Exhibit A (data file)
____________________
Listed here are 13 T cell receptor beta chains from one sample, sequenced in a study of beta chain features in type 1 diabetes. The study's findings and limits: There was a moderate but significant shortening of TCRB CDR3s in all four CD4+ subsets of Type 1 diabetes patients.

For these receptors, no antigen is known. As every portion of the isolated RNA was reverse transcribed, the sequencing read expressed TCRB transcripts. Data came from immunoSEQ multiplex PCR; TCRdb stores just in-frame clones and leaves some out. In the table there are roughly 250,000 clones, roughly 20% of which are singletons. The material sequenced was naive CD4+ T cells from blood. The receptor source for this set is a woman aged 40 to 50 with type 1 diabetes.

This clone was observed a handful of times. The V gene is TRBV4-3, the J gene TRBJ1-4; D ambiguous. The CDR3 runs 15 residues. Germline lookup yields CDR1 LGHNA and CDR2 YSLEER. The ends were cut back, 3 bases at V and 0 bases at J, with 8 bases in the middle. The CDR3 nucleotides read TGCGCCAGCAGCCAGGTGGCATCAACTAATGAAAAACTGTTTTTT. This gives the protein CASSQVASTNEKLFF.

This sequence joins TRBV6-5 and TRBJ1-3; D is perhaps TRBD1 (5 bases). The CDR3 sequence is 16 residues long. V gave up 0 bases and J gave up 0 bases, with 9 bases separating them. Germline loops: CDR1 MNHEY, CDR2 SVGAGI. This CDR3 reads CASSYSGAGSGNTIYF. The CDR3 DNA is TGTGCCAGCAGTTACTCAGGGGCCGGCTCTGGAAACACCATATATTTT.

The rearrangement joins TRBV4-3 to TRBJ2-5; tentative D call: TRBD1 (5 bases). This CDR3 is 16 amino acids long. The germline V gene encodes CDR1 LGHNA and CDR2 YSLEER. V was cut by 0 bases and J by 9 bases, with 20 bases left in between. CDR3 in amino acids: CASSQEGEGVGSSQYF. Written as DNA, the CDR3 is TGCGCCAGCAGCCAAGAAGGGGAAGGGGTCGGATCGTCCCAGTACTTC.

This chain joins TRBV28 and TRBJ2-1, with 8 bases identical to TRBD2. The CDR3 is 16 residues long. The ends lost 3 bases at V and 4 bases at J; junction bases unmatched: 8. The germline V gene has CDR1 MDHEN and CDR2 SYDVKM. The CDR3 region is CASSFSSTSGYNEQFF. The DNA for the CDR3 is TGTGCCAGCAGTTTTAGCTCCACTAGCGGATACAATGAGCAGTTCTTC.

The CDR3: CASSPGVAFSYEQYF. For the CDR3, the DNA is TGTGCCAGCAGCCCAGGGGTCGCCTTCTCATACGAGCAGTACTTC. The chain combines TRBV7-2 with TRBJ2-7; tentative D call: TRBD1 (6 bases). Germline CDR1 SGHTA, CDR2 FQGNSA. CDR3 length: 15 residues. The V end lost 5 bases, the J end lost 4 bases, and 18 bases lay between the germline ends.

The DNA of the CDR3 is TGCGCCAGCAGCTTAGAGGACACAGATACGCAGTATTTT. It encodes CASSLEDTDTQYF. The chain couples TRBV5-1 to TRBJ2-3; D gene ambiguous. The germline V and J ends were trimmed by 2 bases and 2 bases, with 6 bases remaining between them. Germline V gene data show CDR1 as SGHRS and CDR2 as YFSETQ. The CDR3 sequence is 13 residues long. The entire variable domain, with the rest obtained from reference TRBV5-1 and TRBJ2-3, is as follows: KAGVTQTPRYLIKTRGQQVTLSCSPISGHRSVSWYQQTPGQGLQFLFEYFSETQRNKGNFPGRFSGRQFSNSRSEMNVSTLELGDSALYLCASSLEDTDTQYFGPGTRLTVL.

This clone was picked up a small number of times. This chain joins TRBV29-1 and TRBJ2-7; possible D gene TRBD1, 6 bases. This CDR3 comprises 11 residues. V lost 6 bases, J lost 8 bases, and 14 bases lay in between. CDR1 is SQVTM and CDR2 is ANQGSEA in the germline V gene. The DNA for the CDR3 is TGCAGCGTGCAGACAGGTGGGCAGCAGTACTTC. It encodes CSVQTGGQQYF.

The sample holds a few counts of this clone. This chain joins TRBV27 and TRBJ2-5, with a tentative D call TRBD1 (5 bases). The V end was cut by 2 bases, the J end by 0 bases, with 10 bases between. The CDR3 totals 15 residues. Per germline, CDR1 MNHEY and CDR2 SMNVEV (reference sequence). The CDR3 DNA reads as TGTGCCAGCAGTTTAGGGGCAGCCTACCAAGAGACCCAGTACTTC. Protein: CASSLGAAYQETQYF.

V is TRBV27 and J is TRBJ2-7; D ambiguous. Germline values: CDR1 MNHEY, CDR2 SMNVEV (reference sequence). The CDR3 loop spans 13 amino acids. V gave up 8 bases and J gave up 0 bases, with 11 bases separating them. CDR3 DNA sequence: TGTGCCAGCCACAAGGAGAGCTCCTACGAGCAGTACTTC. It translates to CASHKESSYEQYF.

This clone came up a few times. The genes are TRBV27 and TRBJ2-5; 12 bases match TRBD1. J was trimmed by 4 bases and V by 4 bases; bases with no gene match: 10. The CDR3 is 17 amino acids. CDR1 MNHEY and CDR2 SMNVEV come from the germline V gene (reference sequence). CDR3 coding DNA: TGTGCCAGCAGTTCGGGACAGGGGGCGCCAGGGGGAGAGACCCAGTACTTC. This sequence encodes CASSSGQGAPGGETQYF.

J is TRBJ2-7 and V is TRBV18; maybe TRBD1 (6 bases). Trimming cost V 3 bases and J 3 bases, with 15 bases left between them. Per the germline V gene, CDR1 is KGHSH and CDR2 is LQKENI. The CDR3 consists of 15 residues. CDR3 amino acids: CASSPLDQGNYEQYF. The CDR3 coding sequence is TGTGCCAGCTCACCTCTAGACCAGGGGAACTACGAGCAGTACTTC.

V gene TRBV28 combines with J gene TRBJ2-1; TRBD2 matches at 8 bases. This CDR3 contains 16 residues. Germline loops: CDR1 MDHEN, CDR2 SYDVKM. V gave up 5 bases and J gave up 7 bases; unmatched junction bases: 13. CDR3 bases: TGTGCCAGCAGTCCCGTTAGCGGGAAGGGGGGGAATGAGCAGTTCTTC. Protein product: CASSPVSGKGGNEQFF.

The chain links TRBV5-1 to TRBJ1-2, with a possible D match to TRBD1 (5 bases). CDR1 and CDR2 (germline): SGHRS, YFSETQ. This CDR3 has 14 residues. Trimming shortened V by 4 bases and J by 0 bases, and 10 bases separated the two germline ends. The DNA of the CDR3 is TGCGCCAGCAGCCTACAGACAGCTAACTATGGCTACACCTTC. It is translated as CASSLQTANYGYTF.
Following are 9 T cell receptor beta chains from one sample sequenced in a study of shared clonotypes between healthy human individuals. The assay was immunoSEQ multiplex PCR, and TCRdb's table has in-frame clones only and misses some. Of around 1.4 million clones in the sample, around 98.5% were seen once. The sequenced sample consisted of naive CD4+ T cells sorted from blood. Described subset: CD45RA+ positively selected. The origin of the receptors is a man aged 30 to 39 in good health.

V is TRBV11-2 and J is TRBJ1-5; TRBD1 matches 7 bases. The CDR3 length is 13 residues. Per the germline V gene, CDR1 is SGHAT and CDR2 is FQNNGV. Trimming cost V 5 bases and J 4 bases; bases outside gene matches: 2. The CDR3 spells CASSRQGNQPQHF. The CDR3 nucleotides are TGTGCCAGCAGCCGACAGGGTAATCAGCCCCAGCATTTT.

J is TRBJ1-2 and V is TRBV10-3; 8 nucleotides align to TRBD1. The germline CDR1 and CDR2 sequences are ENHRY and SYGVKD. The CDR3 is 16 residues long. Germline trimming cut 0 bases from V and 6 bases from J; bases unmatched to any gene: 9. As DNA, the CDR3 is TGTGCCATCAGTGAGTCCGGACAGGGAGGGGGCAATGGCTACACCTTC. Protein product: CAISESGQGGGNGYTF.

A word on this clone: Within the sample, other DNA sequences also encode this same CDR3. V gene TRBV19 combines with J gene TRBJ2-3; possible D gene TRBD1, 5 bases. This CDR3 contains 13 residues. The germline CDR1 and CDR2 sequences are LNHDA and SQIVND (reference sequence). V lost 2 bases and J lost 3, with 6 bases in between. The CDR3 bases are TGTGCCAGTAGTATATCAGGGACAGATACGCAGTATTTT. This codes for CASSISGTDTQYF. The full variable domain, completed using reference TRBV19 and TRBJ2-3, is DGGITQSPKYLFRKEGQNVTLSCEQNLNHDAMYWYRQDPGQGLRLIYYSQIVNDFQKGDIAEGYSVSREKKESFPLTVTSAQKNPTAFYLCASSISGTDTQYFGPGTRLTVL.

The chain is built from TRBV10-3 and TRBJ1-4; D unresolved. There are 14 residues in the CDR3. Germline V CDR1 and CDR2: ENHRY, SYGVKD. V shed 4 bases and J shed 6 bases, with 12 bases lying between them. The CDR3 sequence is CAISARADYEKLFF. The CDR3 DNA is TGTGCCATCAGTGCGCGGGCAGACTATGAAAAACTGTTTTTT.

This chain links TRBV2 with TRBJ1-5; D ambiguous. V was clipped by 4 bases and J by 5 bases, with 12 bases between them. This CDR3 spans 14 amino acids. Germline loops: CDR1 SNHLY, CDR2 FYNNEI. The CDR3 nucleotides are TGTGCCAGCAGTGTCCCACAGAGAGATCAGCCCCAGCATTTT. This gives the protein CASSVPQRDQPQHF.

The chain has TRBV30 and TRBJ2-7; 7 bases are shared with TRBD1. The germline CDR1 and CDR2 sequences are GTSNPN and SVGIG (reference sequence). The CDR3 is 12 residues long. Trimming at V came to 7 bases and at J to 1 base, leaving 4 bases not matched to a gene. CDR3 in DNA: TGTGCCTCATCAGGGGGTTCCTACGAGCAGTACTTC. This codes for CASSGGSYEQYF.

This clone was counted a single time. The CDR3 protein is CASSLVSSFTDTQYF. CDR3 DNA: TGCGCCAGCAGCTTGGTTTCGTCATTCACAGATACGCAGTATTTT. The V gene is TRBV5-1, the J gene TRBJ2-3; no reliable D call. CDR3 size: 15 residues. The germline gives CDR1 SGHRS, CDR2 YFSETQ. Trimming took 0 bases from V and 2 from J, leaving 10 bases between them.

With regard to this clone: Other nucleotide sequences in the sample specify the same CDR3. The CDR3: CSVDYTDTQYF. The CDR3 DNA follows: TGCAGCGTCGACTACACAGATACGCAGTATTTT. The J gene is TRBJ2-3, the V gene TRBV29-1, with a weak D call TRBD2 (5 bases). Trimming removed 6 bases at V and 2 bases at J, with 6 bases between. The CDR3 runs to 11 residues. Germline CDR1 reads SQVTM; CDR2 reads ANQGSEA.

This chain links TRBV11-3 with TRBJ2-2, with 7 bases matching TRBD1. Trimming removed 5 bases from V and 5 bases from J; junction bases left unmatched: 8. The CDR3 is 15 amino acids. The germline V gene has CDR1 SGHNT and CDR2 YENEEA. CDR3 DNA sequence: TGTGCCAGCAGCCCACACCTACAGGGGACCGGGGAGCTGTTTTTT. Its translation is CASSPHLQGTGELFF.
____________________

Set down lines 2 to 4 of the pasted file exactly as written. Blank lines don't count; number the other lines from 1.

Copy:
For these receptors, no antigen is known. As every portion of the isolated RNA was reverse transcribed, the sequencing read expressed TCRB transcripts. Data came from immunoSEQ multiplex PCR; TCRdb stores just in-frame clones and leaves some out. In the table there are roughly 250,000 clones, roughly 20% of which are singletons. The material sequenced was naive CD4+ T cells from blood. The receptor source for this set is a woman aged 40 to 50 with type 1 diabetes.

This clone was observed a handful of times. The V gene is TRBV4-3, the J gene TRBJ1-4; D ambiguous. The CDR3 runs 15 residues. Germline lookup yields CDR1 LGHNA and CDR2 YSLEER. The ends were cut back, 3 bases at V and 0 bases at J, with 8 bases in the middle. The CDR3 nucleotides read TGCGCCAGCAGCCAGGTGGCATCAACTAATGAAAAACTGTTTTTT. This gives the protein CASSQVASTNEKLFF.

This sequence joins TRBV6-5 and TRBJ1-3; D is perhaps TRBD1 (5 bases). The CDR3 sequence is 16 residues long. V gave up 0 bases and J gave up 0 bases, with 9 bases separating them. Germline loops: CDR1 MNHEY, CDR2 SVGAGI. This CDR3 reads CASSYSGAGSGNTIYF. The CDR3 DNA is TGTGCCAGCAGTTACTCAGGGGCCGGCTCTGGAAACACCATATATTTT.